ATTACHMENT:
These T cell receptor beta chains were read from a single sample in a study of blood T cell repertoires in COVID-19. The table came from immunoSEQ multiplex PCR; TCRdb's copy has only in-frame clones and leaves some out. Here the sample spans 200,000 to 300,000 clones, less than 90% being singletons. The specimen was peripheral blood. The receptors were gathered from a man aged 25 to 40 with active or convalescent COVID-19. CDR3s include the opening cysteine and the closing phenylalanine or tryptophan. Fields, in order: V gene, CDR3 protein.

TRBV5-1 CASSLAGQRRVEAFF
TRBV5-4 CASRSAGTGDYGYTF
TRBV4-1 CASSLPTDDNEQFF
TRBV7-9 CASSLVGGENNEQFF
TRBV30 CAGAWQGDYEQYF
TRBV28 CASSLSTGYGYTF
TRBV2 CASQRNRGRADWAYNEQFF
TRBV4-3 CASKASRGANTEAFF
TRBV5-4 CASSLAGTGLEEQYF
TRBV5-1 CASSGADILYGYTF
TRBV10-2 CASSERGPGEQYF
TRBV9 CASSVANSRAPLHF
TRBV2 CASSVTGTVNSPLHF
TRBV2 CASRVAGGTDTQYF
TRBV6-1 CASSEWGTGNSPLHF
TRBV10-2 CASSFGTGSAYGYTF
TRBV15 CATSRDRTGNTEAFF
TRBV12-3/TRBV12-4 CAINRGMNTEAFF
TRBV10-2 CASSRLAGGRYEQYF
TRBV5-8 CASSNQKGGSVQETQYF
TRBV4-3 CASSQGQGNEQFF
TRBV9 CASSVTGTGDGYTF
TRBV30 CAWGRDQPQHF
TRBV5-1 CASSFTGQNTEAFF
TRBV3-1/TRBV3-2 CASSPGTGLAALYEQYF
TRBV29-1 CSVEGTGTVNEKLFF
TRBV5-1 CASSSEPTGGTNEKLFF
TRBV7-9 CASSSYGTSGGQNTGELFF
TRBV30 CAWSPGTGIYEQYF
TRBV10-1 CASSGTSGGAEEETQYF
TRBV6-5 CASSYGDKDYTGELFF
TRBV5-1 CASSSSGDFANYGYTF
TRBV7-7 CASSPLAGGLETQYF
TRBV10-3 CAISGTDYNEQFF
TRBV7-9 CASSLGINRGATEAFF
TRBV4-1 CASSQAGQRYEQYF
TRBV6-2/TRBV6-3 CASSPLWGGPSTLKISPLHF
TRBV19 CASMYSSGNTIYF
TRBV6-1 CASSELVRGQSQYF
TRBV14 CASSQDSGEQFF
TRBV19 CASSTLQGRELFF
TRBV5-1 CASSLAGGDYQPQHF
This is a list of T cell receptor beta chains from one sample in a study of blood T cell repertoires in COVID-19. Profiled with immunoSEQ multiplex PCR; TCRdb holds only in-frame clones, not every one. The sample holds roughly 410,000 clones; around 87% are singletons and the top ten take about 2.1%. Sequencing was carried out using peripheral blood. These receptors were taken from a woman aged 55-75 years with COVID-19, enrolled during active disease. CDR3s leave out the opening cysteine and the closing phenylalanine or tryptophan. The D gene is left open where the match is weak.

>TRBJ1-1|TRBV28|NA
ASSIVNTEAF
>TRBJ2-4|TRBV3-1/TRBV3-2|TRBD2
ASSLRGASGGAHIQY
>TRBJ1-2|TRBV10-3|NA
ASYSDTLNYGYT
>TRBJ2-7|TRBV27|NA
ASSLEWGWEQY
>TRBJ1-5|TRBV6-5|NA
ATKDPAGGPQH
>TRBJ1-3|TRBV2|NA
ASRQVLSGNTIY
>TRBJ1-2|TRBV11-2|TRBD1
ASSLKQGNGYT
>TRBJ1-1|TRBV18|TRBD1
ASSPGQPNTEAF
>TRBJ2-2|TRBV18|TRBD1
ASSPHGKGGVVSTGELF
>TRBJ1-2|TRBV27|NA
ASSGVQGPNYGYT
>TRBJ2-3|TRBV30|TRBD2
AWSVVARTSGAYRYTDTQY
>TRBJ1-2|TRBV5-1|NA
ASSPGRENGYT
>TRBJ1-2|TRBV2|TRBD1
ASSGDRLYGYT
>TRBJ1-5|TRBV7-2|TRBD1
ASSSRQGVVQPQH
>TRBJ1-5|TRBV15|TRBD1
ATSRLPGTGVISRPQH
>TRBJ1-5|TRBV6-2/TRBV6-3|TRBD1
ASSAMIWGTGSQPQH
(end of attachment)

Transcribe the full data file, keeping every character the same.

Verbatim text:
These T cell receptor beta chains were read from a single sample in a study of blood T cell repertoires in COVID-19. The table came from immunoSEQ multiplex PCR; TCRdb's copy has only in-frame clones and leaves some out. Here the sample spans 200,000 to 300,000 clones, less than 90% being singletons. The specimen was peripheral blood. The receptors were gathered from a man aged 25 to 40 with active or convalescent COVID-19. CDR3s include the opening cysteine and the closing phenylalanine or tryptophan. Fields, in order: V gene, CDR3 protein.

TRBV5-1 CASSLAGQRRVEAFF
TRBV5-4 CASRSAGTGDYGYTF
TRBV4-1 CASSLPTDDNEQFF
TRBV7-9 CASSLVGGENNEQFF
TRBV30 CAGAWQGDYEQYF
TRBV28 CASSLSTGYGYTF
TRBV2 CASQRNRGRADWAYNEQFF
TRBV4-3 CASKASRGANTEAFF
TRBV5-4 CASSLAGTGLEEQYF
TRBV5-1 CASSGADILYGYTF
TRBV10-2 CASSERGPGEQYF
TRBV9 CASSVANSRAPLHF
TRBV2 CASSVTGTVNSPLHF
TRBV2 CASRVAGGTDTQYF
TRBV6-1 CASSEWGTGNSPLHF
TRBV10-2 CASSFGTGSAYGYTF
TRBV15 CATSRDRTGNTEAFF
TRBV12-3/TRBV12-4 CAINRGMNTEAFF
TRBV10-2 CASSRLAGGRYEQYF
TRBV5-8 CASSNQKGGSVQETQYF
TRBV4-3 CASSQGQGNEQFF
TRBV9 CASSVTGTGDGYTF
TRBV30 CAWGRDQPQHF
TRBV5-1 CASSFTGQNTEAFF
TRBV3-1/TRBV3-2 CASSPGTGLAALYEQYF
TRBV29-1 CSVEGTGTVNEKLFF
TRBV5-1 CASSSEPTGGTNEKLFF
TRBV7-9 CASSSYGTSGGQNTGELFF
TRBV30 CAWSPGTGIYEQYF
TRBV10-1 CASSGTSGGAEEETQYF
TRBV6-5 CASSYGDKDYTGELFF
TRBV5-1 CASSSSGDFANYGYTF
TRBV7-7 CASSPLAGGLETQYF
TRBV10-3 CAISGTDYNEQFF
TRBV7-9 CASSLGINRGATEAFF
TRBV4-1 CASSQAGQRYEQYF
TRBV6-2/TRBV6-3 CASSPLWGGPSTLKISPLHF
TRBV19 CASMYSSGNTIYF
TRBV6-1 CASSELVRGQSQYF
TRBV14 CASSQDSGEQFF
TRBV19 CASSTLQGRELFF
TRBV5-1 CASSLAGGDYQPQHF
This is a list of T cell receptor beta chains from one sample in a study of blood T cell repertoires in COVID-19. Profiled with immunoSEQ multiplex PCR; TCRdb holds only in-frame clones, not every one. The sample holds roughly 410,000 clones; around 87% are singletons and the top ten take about 2.1%. Sequencing was carried out using peripheral blood. These receptors were taken from a woman aged 55-75 years with COVID-19, enrolled during active disease. CDR3s leave out the opening cysteine and the closing phenylalanine or tryptophan. The D gene is left open where the match is weak.

>TRBJ1-1|TRBV28|NA
ASSIVNTEAF
>TRBJ2-4|TRBV3-1/TRBV3-2|TRBD2
ASSLRGASGGAHIQY
>TRBJ1-2|TRBV10-3|NA
ASYSDTLNYGYT
>TRBJ2-7|TRBV27|NA
ASSLEWGWEQY
>TRBJ1-5|TRBV6-5|NA
ATKDPAGGPQH
>TRBJ1-3|TRBV2|NA
ASRQVLSGNTIY
>TRBJ1-2|TRBV11-2|TRBD1
ASSLKQGNGYT
>TRBJ1-1|TRBV18|TRBD1
ASSPGQPNTEAF
>TRBJ2-2|TRBV18|TRBD1
ASSPHGKGGVVSTGELF
>TRBJ1-2|TRBV27|NA
ASSGVQGPNYGYT
>TRBJ2-3|TRBV30|TRBD2
AWSVVARTSGAYRYTDTQY
>TRBJ1-2|TRBV5-1|NA
ASSPGRENGYT
>TRBJ1-2|TRBV2|TRBD1
ASSGDRLYGYT
>TRBJ1-5|TRBV7-2|TRBD1
ASSSRQGVVQPQH
>TRBJ1-5|TRBV15|TRBD1
ATSRLPGTGVISRPQH
>TRBJ1-5|TRBV6-2/TRBV6-3|TRBD1
ASSAMIWGTGSQPQH